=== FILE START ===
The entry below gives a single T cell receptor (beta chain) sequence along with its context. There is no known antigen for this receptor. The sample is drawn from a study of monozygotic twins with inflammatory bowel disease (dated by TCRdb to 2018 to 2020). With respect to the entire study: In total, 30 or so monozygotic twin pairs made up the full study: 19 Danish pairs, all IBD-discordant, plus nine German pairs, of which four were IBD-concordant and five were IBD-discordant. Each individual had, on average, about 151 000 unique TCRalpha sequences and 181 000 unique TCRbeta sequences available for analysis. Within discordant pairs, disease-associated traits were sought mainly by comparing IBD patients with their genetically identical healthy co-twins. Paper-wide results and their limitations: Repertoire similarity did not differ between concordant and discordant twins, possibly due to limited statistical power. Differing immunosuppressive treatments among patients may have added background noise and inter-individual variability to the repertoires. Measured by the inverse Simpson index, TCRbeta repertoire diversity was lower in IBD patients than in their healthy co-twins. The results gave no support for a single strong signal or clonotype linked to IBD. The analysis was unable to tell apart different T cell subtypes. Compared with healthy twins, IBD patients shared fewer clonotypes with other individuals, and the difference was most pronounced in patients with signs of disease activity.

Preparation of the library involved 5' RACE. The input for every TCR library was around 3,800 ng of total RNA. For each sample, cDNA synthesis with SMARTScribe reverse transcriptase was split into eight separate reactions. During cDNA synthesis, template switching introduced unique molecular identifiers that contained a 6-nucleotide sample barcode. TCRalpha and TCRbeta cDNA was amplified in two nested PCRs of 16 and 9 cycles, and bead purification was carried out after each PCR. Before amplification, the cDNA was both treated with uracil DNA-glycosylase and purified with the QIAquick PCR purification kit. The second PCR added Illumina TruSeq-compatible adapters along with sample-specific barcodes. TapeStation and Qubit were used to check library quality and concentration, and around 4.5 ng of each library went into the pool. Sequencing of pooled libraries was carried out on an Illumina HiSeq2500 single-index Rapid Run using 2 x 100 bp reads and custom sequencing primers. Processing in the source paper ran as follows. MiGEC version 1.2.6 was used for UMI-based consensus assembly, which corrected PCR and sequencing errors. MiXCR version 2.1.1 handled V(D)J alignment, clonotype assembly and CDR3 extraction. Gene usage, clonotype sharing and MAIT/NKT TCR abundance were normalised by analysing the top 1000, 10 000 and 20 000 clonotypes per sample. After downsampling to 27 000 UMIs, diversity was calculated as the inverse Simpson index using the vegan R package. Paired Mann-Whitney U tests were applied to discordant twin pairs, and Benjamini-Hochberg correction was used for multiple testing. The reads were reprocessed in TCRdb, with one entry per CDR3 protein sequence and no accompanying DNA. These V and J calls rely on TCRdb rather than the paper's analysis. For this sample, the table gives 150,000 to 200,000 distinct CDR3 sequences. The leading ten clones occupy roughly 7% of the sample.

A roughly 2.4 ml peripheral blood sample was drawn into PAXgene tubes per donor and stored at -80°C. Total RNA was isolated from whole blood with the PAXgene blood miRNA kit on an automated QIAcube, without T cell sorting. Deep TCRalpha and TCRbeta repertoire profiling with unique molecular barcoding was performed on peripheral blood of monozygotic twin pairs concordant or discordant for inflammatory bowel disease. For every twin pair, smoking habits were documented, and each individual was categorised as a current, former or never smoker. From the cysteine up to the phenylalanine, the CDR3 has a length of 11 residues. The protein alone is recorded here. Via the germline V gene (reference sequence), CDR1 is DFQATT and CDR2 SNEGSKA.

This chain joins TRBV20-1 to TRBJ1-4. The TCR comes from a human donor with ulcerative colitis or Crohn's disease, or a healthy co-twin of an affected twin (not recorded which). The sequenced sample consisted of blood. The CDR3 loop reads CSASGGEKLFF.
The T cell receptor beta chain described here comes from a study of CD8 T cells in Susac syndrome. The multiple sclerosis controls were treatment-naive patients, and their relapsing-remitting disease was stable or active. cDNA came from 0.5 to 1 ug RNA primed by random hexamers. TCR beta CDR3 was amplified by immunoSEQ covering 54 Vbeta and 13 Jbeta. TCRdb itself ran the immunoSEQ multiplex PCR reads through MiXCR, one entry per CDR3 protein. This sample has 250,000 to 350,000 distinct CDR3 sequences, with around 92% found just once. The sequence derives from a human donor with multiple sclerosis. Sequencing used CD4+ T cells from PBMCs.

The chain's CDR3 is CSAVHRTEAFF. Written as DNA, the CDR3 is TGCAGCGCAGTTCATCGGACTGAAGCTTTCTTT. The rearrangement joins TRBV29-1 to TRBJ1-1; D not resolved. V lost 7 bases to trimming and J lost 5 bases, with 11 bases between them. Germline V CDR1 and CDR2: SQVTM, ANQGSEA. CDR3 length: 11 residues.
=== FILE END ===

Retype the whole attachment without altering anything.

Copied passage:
The entry below gives a single T cell receptor (beta chain) sequence along with its context. There is no known antigen for this receptor. The sample is drawn from a study of monozygotic twins with inflammatory bowel disease (dated by TCRdb to 2018 to 2020). With respect to the entire study: In total, 30 or so monozygotic twin pairs made up the full study: 19 Danish pairs, all IBD-discordant, plus nine German pairs, of which four were IBD-concordant and five were IBD-discordant. Each individual had, on average, about 151 000 unique TCRalpha sequences and 181 000 unique TCRbeta sequences available for analysis. Within discordant pairs, disease-associated traits were sought mainly by comparing IBD patients with their genetically identical healthy co-twins. Paper-wide results and their limitations: Repertoire similarity did not differ between concordant and discordant twins, possibly due to limited statistical power. Differing immunosuppressive treatments among patients may have added background noise and inter-individual variability to the repertoires. Measured by the inverse Simpson index, TCRbeta repertoire diversity was lower in IBD patients than in their healthy co-twins. The results gave no support for a single strong signal or clonotype linked to IBD. The analysis was unable to tell apart different T cell subtypes. Compared with healthy twins, IBD patients shared fewer clonotypes with other individuals, and the difference was most pronounced in patients with signs of disease activity.

Preparation of the library involved 5' RACE. The input for every TCR library was around 3,800 ng of total RNA. For each sample, cDNA synthesis with SMARTScribe reverse transcriptase was split into eight separate reactions. During cDNA synthesis, template switching introduced unique molecular identifiers that contained a 6-nucleotide sample barcode. TCRalpha and TCRbeta cDNA was amplified in two nested PCRs of 16 and 9 cycles, and bead purification was carried out after each PCR. Before amplification, the cDNA was both treated with uracil DNA-glycosylase and purified with the QIAquick PCR purification kit. The second PCR added Illumina TruSeq-compatible adapters along with sample-specific barcodes. TapeStation and Qubit were used to check library quality and concentration, and around 4.5 ng of each library went into the pool. Sequencing of pooled libraries was carried out on an Illumina HiSeq2500 single-index Rapid Run using 2 x 100 bp reads and custom sequencing primers. Processing in the source paper ran as follows. MiGEC version 1.2.6 was used for UMI-based consensus assembly, which corrected PCR and sequencing errors. MiXCR version 2.1.1 handled V(D)J alignment, clonotype assembly and CDR3 extraction. Gene usage, clonotype sharing and MAIT/NKT TCR abundance were normalised by analysing the top 1000, 10 000 and 20 000 clonotypes per sample. After downsampling to 27 000 UMIs, diversity was calculated as the inverse Simpson index using the vegan R package. Paired Mann-Whitney U tests were applied to discordant twin pairs, and Benjamini-Hochberg correction was used for multiple testing. The reads were reprocessed in TCRdb, with one entry per CDR3 protein sequence and no accompanying DNA. These V and J calls rely on TCRdb rather than the paper's analysis. For this sample, the table gives 150,000 to 200,000 distinct CDR3 sequences. The leading ten clones occupy roughly 7% of the sample.

A roughly 2.4 ml peripheral blood sample was drawn into PAXgene tubes per donor and stored at -80°C. Total RNA was isolated from whole blood with the PAXgene blood miRNA kit on an automated QIAcube, without T cell sorting. Deep TCRalpha and TCRbeta repertoire profiling with unique molecular barcoding was performed on peripheral blood of monozygotic twin pairs concordant or discordant for inflammatory bowel disease. For every twin pair, smoking habits were documented, and each individual was categorised as a current, former or never smoker. From the cysteine up to the phenylalanine, the CDR3 has a length of 11 residues. The protein alone is recorded here. Via the germline V gene (reference sequence), CDR1 is DFQATT and CDR2 SNEGSKA.

This chain joins TRBV20-1 to TRBJ1-4. The TCR comes from a human donor with ulcerative colitis or Crohn's disease, or a healthy co-twin of an affected twin (not recorded which). The sequenced sample consisted of blood. The CDR3 loop reads CSASGGEKLFF.
The T cell receptor beta chain described here comes from a study of CD8 T cells in Susac syndrome. The multiple sclerosis controls were treatment-naive patients, and their relapsing-remitting disease was stable or active. cDNA came from 0.5 to 1 ug RNA primed by random hexamers. TCR beta CDR3 was amplified by immunoSEQ covering 54 Vbeta and 13 Jbeta. TCRdb itself ran the immunoSEQ multiplex PCR reads through MiXCR, one entry per CDR3 protein. This sample has 250,000 to 350,000 distinct CDR3 sequences, with around 92% found just once. The sequence derives from a human donor with multiple sclerosis. Sequencing used CD4+ T cells from PBMCs.

The chain's CDR3 is CSAVHRTEAFF. Written as DNA, the CDR3 is TGCAGCGCAGTTCATCGGACTGAAGCTTTCTTT. The rearrangement joins TRBV29-1 to TRBJ1-1; D not resolved. V lost 7 bases to trimming and J lost 5 bases, with 11 bases between them. Germline V CDR1 and CDR2: SQVTM, ANQGSEA. CDR3 length: 11 residues.